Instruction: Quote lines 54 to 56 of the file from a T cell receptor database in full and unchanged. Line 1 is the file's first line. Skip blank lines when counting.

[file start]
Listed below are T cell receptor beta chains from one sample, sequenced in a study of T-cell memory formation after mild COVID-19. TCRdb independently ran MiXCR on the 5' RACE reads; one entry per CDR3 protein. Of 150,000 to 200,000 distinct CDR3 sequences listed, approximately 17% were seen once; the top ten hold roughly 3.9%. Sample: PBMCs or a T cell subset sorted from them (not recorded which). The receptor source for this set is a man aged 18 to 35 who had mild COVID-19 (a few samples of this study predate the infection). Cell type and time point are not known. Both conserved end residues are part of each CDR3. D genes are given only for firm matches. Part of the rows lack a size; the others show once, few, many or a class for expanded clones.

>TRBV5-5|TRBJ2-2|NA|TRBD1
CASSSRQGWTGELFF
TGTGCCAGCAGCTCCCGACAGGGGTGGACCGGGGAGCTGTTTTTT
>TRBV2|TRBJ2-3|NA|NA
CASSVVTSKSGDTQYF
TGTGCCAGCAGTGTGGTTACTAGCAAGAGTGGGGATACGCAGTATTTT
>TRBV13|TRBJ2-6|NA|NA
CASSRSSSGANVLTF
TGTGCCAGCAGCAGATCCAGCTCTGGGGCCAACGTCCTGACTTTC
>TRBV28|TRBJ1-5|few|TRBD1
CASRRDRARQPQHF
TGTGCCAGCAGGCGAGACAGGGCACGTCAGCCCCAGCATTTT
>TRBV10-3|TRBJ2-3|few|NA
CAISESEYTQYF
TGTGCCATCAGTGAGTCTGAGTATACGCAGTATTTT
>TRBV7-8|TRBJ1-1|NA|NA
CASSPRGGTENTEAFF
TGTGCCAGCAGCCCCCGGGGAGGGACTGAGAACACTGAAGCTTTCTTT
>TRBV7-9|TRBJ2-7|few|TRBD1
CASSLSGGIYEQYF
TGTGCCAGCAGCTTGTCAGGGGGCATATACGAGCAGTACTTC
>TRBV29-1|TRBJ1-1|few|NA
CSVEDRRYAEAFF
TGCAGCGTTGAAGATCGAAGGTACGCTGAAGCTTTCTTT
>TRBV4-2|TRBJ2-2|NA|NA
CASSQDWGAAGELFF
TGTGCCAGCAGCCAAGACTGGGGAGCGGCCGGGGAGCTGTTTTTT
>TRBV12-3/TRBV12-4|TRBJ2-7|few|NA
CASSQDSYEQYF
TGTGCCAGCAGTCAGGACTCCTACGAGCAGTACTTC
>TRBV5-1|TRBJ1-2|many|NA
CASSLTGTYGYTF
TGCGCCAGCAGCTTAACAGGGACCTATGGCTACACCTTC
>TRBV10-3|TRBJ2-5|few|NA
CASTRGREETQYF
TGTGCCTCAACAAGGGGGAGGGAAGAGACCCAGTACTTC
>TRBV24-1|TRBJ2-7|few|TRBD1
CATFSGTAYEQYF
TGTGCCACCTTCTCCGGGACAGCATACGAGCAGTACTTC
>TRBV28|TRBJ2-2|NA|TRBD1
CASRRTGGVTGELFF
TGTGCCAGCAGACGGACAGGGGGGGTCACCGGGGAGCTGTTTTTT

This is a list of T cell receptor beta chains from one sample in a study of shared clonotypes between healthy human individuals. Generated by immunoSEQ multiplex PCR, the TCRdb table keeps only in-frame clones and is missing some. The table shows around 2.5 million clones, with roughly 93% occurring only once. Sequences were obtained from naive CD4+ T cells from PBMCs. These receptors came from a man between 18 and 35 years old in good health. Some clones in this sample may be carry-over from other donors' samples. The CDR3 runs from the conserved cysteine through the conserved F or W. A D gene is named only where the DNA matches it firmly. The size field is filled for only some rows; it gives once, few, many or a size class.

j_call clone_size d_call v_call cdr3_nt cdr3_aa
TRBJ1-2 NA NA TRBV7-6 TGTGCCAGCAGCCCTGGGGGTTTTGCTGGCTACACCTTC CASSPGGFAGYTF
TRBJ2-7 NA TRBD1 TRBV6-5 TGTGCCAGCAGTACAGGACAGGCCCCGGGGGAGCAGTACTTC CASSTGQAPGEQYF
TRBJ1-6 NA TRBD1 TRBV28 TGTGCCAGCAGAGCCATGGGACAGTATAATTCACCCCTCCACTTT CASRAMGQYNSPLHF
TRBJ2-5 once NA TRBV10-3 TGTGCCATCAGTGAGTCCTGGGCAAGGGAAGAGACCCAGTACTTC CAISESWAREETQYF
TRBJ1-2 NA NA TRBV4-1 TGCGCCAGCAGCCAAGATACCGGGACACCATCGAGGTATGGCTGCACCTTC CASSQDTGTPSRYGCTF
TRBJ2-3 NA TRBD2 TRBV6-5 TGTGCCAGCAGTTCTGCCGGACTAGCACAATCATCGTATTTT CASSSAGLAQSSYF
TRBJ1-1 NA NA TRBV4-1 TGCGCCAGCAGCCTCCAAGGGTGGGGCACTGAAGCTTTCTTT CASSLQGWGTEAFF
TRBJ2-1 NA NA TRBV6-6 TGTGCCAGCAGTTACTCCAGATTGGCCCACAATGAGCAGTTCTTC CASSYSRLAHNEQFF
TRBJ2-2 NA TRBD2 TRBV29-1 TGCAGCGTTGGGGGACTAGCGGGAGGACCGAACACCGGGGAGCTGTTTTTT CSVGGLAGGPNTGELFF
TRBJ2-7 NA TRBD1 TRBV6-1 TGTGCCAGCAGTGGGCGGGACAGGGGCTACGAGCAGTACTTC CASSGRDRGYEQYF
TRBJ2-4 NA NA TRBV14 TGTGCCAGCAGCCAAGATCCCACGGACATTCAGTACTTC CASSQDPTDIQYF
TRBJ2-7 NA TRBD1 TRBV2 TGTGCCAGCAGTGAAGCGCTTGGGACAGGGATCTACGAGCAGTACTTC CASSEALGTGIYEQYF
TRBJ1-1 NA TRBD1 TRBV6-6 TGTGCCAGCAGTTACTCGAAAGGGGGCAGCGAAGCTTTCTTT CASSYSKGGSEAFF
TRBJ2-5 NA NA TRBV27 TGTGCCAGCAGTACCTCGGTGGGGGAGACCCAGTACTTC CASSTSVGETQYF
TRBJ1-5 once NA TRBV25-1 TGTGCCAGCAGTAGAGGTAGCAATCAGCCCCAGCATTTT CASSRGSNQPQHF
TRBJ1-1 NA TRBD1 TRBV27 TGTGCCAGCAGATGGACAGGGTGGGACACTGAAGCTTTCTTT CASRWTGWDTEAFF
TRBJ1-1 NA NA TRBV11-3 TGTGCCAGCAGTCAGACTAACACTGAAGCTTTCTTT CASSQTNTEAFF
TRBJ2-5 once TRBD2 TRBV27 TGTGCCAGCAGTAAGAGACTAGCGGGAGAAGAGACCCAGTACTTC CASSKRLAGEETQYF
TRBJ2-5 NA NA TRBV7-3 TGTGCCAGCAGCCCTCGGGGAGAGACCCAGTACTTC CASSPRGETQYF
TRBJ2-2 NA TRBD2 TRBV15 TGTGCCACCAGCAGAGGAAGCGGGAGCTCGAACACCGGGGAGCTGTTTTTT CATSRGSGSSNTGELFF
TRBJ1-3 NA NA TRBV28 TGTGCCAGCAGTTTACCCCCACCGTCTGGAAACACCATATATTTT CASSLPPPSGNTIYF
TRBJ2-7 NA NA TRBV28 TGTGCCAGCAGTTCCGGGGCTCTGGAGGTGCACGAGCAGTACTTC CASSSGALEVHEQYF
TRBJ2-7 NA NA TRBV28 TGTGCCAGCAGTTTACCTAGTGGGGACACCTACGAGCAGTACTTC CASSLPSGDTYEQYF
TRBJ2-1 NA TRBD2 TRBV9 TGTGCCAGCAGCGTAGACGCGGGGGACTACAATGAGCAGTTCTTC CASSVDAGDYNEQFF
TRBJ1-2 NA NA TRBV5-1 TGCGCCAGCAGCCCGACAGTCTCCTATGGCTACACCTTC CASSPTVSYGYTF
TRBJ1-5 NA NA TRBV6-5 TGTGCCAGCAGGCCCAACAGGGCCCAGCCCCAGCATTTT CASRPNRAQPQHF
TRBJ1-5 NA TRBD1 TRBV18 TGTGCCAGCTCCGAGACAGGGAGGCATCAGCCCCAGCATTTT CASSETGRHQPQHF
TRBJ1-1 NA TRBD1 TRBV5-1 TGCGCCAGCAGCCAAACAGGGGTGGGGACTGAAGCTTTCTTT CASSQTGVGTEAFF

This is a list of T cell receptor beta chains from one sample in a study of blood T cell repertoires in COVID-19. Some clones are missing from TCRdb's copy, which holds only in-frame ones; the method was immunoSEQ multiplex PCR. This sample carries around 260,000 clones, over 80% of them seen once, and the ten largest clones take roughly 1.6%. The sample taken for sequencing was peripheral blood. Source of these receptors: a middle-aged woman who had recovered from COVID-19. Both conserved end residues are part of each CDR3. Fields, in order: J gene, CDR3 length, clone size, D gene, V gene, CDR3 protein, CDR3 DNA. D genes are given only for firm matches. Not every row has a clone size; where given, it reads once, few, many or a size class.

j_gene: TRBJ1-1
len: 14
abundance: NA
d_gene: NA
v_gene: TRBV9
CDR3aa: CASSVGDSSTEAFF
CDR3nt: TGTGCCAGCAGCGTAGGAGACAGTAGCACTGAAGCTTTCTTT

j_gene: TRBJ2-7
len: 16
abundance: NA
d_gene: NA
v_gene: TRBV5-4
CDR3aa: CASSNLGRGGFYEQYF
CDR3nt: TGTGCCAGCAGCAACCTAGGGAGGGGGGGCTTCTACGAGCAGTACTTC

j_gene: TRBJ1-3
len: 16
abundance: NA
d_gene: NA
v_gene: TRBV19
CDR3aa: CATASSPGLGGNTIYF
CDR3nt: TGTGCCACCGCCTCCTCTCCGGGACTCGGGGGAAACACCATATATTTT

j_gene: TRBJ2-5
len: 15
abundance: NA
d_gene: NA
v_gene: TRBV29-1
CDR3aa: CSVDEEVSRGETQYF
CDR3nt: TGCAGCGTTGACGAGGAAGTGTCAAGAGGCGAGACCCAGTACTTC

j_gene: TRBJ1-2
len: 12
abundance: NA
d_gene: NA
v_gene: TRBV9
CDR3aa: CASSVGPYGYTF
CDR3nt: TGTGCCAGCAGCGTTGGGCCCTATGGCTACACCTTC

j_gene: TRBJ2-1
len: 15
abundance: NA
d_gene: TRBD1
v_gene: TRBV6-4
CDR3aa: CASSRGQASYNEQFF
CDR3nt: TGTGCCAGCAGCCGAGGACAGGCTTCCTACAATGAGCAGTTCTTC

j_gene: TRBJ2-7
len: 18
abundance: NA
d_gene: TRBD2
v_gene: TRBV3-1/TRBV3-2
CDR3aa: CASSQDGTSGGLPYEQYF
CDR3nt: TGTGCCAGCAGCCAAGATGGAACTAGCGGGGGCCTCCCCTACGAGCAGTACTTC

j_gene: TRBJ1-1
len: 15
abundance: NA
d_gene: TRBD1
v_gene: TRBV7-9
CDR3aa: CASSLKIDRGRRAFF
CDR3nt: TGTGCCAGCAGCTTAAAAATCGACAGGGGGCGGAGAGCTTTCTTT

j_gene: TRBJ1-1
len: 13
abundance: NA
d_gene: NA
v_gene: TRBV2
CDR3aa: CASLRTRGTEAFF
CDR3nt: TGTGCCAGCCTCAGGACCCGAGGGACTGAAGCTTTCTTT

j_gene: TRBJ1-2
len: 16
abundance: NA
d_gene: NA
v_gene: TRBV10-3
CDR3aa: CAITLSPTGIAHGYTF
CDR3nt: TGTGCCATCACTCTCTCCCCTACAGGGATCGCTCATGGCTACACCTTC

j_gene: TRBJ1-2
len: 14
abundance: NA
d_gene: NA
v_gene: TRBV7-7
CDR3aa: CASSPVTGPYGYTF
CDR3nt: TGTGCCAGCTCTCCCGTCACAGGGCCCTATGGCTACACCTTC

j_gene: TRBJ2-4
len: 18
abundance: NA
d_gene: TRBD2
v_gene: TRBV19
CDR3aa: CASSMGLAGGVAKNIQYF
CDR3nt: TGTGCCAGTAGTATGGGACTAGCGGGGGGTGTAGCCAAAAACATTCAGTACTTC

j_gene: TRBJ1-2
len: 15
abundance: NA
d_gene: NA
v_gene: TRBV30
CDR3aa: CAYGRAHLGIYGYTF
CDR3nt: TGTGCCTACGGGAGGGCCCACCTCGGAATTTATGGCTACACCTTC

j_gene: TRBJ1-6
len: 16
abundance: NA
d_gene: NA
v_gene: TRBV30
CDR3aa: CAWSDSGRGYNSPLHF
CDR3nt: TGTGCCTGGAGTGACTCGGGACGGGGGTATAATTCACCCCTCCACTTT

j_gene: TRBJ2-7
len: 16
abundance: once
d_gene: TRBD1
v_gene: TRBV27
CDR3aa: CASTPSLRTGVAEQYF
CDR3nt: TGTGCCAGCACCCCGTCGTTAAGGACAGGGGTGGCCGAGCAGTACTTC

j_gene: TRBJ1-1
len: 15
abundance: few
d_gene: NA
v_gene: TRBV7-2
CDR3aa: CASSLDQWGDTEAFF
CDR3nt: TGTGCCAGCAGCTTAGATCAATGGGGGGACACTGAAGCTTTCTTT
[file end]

TRBJ2-2 NA TRBD2 TRBV29-1 TGCAGCGTTGGGGGACTAGCGGGAGGACCGAACACCGGGGAGCTGTTTTTT CSVGGLAGGPNTGELFF
TRBJ2-7 NA TRBD1 TRBV6-1 TGTGCCAGCAGTGGGCGGGACAGGGGCTACGAGCAGTACTTC CASSGRDRGYEQYF
TRBJ2-4 NA NA TRBV14 TGTGCCAGCAGCCAAGATCCCACGGACATTCAGTACTTC CASSQDPTDIQYF